• What is the ‘recovery mode’ (aka: line of retreat)?

If you can’t do this, then you shouldn’t be in “Security”.

Another Java bug: Disable the java setting in your browser

Posted by Anton Aylward


Java 7 Update 10 and earlier contain an unspecified vulnerability
that can allow a remote, unauthenticated attacker to execute arbitrary
code on a vulnerable system.
By convincing a user to visit a specially crafted HTML document,
a remote attacker may be able to execute arbitrary code on a vulnerable

Well, yes …. but.

Image representing XMind as depicted in CrunchBase

Are we fighting a loosing battle?
The New York Times is saying out loud what many of us (see Vmyths.com and Rob Rosenberger have known in our hearts for a long time. AV products don’t work.

Tight budgets no excuse for SMBs’ poor security readiness

Posted by Anton Aylward


From the left hand doesn’t know what the right hands is doing department:

Ngair Teow Hin, CEO of SecureAge, noted that smaller companies
tend to be “hard-pressed” to invest or focus on IT-related resources
such as security tools due to the lack of capital. This financial
situation is further worsened by the tightening global and local
economic climates, which has forced SMBs to focus on surviving
above everything else, he added.

Well, lets leave the vested interests of security sales aside for a moment.

Security Operations Center

I read recently an article about the “IT Doesn’t matter” thread that basically said part of that case was that staying at the bleeding edge of IT did not give enough of a competitive advantage. Considering that most small (and many large) companies don’t fully utilise their resources, don’t fully understand the capabilities of the technology they have, don’t follow good practices (never mind good security), this is all a moot point.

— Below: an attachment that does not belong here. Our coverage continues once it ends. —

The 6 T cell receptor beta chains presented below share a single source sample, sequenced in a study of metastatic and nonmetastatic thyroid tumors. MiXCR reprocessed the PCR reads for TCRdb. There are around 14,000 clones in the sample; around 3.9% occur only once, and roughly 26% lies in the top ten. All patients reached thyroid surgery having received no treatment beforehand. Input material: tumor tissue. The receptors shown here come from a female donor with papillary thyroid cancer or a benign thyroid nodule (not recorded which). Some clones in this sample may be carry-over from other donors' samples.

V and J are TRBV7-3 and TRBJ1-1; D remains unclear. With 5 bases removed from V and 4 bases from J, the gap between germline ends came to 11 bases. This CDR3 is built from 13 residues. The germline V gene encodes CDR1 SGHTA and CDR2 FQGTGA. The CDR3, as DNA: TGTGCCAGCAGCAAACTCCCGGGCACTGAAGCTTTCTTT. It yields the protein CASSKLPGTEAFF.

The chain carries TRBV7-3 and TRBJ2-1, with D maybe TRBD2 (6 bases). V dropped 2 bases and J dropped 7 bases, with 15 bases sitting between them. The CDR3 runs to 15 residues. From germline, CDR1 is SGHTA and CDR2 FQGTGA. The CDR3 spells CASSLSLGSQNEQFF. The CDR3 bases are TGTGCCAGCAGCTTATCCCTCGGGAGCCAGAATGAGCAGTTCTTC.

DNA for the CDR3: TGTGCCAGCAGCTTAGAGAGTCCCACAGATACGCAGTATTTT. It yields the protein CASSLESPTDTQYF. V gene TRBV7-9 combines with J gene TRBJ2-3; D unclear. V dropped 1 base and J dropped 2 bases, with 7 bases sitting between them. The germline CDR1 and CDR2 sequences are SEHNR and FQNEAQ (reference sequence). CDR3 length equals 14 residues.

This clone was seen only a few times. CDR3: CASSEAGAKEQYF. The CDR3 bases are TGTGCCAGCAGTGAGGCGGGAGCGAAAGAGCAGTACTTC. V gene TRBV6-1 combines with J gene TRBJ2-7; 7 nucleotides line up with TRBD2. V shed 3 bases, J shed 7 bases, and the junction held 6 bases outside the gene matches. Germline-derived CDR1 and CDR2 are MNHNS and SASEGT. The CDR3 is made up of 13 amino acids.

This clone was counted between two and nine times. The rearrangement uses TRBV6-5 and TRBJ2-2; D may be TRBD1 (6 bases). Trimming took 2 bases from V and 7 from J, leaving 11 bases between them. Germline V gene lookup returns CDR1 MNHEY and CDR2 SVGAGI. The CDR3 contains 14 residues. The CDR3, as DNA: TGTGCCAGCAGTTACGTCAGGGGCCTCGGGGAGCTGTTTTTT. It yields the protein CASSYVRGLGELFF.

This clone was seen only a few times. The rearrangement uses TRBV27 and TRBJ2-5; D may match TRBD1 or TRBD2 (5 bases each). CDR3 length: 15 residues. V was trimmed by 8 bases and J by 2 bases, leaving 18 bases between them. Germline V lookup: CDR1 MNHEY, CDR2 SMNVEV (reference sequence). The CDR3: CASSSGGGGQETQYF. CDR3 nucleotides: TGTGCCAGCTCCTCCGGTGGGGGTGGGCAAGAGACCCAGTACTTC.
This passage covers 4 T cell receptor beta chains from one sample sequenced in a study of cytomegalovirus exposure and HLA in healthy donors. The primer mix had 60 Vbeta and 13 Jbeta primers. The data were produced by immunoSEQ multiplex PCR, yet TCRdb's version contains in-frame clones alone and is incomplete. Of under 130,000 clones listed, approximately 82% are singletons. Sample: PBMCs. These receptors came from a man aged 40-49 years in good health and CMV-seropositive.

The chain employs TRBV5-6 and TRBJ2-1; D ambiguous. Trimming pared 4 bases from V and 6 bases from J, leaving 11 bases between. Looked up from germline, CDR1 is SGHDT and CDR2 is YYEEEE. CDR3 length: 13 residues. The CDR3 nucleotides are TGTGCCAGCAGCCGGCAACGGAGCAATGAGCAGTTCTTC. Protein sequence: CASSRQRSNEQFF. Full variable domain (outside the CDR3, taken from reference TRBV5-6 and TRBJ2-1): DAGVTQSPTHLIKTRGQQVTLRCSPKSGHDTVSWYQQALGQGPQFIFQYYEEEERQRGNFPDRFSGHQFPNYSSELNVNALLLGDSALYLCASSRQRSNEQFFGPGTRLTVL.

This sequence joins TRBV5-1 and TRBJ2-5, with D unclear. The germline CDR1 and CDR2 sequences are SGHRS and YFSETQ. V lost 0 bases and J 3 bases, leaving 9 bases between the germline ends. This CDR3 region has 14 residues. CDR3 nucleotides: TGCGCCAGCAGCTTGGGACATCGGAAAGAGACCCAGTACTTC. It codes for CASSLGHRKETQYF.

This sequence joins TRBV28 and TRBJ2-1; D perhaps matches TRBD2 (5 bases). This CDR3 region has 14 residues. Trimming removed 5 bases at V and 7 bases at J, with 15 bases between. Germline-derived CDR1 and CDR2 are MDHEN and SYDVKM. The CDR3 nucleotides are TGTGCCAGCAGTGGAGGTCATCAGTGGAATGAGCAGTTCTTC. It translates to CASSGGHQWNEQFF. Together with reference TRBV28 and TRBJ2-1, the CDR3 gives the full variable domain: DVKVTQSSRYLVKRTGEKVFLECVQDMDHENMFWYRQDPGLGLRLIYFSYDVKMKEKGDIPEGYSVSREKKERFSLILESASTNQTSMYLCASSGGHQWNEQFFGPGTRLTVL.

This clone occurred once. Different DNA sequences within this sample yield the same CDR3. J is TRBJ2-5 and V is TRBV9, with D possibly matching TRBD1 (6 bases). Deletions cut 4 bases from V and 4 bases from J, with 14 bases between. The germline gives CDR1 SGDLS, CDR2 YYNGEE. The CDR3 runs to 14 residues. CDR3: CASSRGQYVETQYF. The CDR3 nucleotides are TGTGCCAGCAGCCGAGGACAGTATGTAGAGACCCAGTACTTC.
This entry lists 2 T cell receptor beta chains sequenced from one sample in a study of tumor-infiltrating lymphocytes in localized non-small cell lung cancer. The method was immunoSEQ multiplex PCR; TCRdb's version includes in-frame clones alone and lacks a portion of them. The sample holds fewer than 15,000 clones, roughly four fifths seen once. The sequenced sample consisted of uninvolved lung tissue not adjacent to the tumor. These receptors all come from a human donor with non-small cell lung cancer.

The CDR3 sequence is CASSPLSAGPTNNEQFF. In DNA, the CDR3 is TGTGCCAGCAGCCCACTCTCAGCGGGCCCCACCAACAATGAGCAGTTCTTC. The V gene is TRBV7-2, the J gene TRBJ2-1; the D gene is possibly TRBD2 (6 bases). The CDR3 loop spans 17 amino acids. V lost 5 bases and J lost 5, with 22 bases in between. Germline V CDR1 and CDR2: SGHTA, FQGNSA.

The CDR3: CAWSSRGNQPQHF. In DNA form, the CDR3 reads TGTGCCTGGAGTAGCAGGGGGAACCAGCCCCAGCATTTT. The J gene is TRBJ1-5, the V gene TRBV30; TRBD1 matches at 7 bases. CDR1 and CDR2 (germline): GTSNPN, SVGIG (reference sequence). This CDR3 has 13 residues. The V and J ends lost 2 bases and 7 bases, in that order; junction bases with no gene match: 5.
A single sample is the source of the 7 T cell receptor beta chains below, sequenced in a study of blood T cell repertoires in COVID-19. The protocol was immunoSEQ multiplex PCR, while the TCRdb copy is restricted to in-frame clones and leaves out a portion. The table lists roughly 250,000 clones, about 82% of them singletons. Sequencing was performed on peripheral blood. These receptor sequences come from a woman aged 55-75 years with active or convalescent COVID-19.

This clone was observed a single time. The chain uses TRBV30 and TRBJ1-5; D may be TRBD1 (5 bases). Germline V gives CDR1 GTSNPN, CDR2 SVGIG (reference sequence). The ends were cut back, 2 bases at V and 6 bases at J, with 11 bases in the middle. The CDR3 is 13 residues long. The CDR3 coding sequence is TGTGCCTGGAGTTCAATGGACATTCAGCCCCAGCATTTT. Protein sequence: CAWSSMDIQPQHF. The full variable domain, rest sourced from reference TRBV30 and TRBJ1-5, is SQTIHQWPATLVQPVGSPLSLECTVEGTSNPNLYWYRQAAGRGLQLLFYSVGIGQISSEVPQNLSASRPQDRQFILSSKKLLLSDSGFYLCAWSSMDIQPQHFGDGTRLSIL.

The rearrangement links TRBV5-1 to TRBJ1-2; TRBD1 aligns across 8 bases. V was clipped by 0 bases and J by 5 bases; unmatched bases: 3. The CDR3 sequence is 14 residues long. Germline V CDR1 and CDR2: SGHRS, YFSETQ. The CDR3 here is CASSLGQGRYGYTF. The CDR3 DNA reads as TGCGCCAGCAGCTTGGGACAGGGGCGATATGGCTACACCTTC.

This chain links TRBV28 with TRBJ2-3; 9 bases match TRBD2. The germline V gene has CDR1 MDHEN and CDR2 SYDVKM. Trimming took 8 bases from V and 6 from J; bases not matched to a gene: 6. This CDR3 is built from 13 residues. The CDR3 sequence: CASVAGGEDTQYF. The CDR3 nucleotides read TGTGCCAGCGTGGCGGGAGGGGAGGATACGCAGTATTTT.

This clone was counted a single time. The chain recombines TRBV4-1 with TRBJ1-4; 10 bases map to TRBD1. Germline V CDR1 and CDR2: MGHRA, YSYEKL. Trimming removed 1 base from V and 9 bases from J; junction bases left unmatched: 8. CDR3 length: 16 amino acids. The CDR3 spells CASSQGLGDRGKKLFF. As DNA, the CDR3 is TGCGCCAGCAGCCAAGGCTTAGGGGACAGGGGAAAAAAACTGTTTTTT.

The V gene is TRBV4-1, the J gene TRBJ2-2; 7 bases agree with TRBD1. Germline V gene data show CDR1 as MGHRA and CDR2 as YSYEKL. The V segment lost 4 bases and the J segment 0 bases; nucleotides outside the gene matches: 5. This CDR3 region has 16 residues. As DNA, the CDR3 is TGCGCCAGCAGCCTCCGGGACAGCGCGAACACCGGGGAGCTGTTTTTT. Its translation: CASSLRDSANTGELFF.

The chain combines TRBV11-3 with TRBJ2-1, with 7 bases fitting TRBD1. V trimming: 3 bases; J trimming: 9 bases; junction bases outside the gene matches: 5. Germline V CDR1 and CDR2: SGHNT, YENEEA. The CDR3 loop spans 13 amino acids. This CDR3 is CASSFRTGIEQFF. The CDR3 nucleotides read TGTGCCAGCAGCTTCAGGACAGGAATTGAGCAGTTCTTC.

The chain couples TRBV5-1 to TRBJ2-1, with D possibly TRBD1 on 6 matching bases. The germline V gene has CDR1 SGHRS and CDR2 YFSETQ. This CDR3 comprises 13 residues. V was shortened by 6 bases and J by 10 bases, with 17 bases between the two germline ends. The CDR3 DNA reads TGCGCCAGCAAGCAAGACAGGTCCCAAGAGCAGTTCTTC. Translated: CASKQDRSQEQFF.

An OP-ED by Richard Clarke on China

Posted by Anton Aylward


This is better written than most ‘chicken little’ pieces, but please can we have ‘history’ of how most nations, including the USA, have engages in ‘industrial espionage‘.

I recall a presentation by CSIS that was making the point that Canada’s greatest threat on the Industrial Espionage scene was France, and France had been practising Industrial Espionage against the “English Speaking World” for centuries. And he had evidence to back that up from at lest Napoleonic times.

But then don’t forget that the “English Speaking World” stole such secrets from China as “Tea“:

For centuries, the secret of growing tea was one of China’s
most closely-guarded treasures. Along with silk, tea was an
extremely valuable agricultural commodity, prized as a luxury
item across Asia and into Europe.

In the mid-19th century, however, Briton Robert Fortune
dressed as a Chinese man (complete with queue) and set out
to discover the secret of tea-growing. He located the bushes
that produce tea, and stole seedlings that he transported to
British India. China’s tea monopoly was broken.

Robert Fortune (1812-1880)

Robert Fortune (1812-1880) (Photo credit: Wikipedia)

Fortune’s explorations are detailed in a new book, For All
the Tea in China
, by Sarah Rose. She frames this not
simply as a tale of Victorian exploration, but as early
industrial espionage – which, of course, it was.

I’m not saying this justifies anything, any more that the Opium trade or forcing products from the Industrialized West onto Asian markets, also part of or common historic context, justifies any reprisals.

I’m just saying Context is Everything and if you ignore history (especially when dealing with people for whom history is an important context) then you are setting yourself up for a sea of troubles.